4.         Each pair reports to the class.  They read out their section in Japanese and then they read out their English version. The teacher only needs to query   any glaring errors.  Collect the sheets with the English versions and put on            the class noticeboard.

I estimate that this step could take up to 25 minutes or even more with some classes.  I think it is important to modify the times you allow for each step so that you complete to the end of Step 4 by the end of Lesson 1.

LESSON 2

Cultural research

Japanese family life 1: slippers and the Japanese bath

WORKSHEET 1 Everyday customs in a Japanese home

 

LESSON 3

Dramatic interpretation of the story: 1 (1 hour)

1.         Divide the class into 7 groups.  Each group will work on one scene from the story.

Group 1, 3 members.         This group will work on a scene based on page 5 of the story. The characters are Liam and the official, who presents the scholarship plus Liam’s mother, who is in the audience. They act out the scene as it is shown and further suggested on page 5.

Group 2, 2 members.         This pair acts out a scene based on page 7 of  the story. The characters involved are Liam and Riki.

Group 3, 5 members.         This group acts out a scene based on pages 10 & 11 of the story. The characters are Riki, his parents, Ai and Liam.

Group 4, 2 members          The characters are Liam and Riki. They act out a scene based on pages 12, 13 & 14 of the story.

Group 5, 6 members.         The characters are Liam, Riki, Kenta, Kazuki, Emi and Anna. They act out a scene based on pages 18–21 of the story.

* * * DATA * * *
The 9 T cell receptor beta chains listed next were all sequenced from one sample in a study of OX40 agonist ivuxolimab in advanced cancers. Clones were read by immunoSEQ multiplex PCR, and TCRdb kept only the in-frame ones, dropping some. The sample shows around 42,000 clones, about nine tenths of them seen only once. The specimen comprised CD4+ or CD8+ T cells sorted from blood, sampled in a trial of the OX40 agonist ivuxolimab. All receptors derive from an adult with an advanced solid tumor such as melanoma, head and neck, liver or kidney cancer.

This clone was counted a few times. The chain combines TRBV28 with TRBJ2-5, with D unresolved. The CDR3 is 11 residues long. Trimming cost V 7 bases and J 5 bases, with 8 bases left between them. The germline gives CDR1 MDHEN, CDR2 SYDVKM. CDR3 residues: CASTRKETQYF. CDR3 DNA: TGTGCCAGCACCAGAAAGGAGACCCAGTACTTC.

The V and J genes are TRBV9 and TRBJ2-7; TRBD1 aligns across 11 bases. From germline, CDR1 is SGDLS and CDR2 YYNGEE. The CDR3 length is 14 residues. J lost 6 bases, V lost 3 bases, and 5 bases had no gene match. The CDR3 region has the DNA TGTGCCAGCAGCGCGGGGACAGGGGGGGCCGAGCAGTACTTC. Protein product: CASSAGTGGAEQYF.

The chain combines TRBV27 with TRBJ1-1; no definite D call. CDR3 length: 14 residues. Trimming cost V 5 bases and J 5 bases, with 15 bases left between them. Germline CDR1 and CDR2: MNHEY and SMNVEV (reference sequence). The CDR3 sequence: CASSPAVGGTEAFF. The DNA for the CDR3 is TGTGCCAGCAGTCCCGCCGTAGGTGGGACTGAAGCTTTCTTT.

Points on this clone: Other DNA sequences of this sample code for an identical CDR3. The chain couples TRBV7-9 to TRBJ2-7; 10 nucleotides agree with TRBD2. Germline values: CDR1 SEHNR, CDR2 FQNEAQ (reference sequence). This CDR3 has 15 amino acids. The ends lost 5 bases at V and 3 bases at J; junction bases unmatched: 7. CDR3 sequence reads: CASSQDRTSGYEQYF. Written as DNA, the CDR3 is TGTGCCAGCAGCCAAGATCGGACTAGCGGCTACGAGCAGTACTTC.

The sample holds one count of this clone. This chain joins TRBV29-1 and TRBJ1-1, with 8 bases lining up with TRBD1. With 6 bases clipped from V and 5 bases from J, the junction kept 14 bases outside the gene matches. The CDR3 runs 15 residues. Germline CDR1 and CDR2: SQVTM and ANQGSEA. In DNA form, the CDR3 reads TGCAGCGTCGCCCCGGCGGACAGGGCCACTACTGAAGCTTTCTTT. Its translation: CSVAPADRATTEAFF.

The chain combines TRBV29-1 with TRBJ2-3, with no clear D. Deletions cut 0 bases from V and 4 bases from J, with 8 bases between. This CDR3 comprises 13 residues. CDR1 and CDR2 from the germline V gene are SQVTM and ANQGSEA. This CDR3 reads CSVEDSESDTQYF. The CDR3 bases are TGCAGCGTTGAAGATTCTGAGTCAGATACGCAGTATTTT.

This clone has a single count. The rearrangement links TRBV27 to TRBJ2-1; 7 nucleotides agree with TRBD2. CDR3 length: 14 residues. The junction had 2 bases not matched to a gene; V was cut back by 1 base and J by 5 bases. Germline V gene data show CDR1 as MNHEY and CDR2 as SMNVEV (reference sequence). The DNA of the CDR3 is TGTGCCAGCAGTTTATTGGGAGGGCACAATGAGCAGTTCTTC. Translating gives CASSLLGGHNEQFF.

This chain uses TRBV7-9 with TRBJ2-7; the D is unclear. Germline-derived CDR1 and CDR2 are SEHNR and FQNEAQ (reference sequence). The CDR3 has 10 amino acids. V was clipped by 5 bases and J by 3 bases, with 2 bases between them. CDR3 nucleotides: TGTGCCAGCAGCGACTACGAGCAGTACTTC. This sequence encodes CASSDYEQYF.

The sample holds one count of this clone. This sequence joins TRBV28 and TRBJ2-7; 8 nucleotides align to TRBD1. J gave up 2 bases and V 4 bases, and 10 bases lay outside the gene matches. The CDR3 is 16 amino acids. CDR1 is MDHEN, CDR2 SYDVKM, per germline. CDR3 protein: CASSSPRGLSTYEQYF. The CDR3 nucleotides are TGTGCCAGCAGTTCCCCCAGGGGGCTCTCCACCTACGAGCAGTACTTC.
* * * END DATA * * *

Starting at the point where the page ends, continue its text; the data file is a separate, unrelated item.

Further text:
Group 6, 5 members.         The characters are Liam, Riki, Yamamoto Sensei, Sa-chan and Ta-chan. They act out a scene based on pages 22 & 23 of the story.

Group 7, 7 members.         The characters are Liam, Riki, Kenta, Kazuki, Emi, Anna and Yamamoto Sensei. They act out a scene based on page 24 of the story.

2.         In groups students discuss how they will act out their scene and who will play which role.  As a group, they should analyse how each of the characters in the scene is feeling at that particular time—taking into consideration each character’s particular circumstances. For example: it is Liam’s second day in Japan—he doesn’t speak much Japanese and everything is strange. He may feel homesick and stressed by this, or he may be fascinated and excited to be in this new, exotic environment. The students then learn their parts, in Japanese, ready to perform in front of the class.  They must also prepare a tableau vivant depicting their particular scene. They will form this tableau vivant when they have finished their role-play. They must also be prepared to answer questions about how their character is feeling, what thoughts are going through his or her head at various times during the role-play or after the formation of the tableau.

I would allow the students the full lesson for this preparation phase. You want each one to ‘step into the shoes’ of the character s/he is portraying; to put her/himself into that character’s situation, in order to gain some understanding of another point of view.

Students also need time to practise their lines in Japanese, to gain confidence with the language and so they feel more comfortable performing in front of the class.

LESSON 4

Dramatic interpretation of the story: 2 (1 hour)

1.         Starting with Group1 and proceeding through the story in order, the students perform their role-plays, each group ending in their tableau  vivant. The teacher asks questions of each character in the tableau, such as: ‘How are you feeling right now?’ ‘What did you think/feel when X said/did/asked you Y?’ (What you choose for X and Y will depend on the content of the scene).

2.         Get students to write a brief reflection on their experience. This should be written in their Japanese exercise book, or some notebook that is for their eyes only.

That’s it for today.  Next post I will continue explanations of the next few lessons.

Cheers

Trish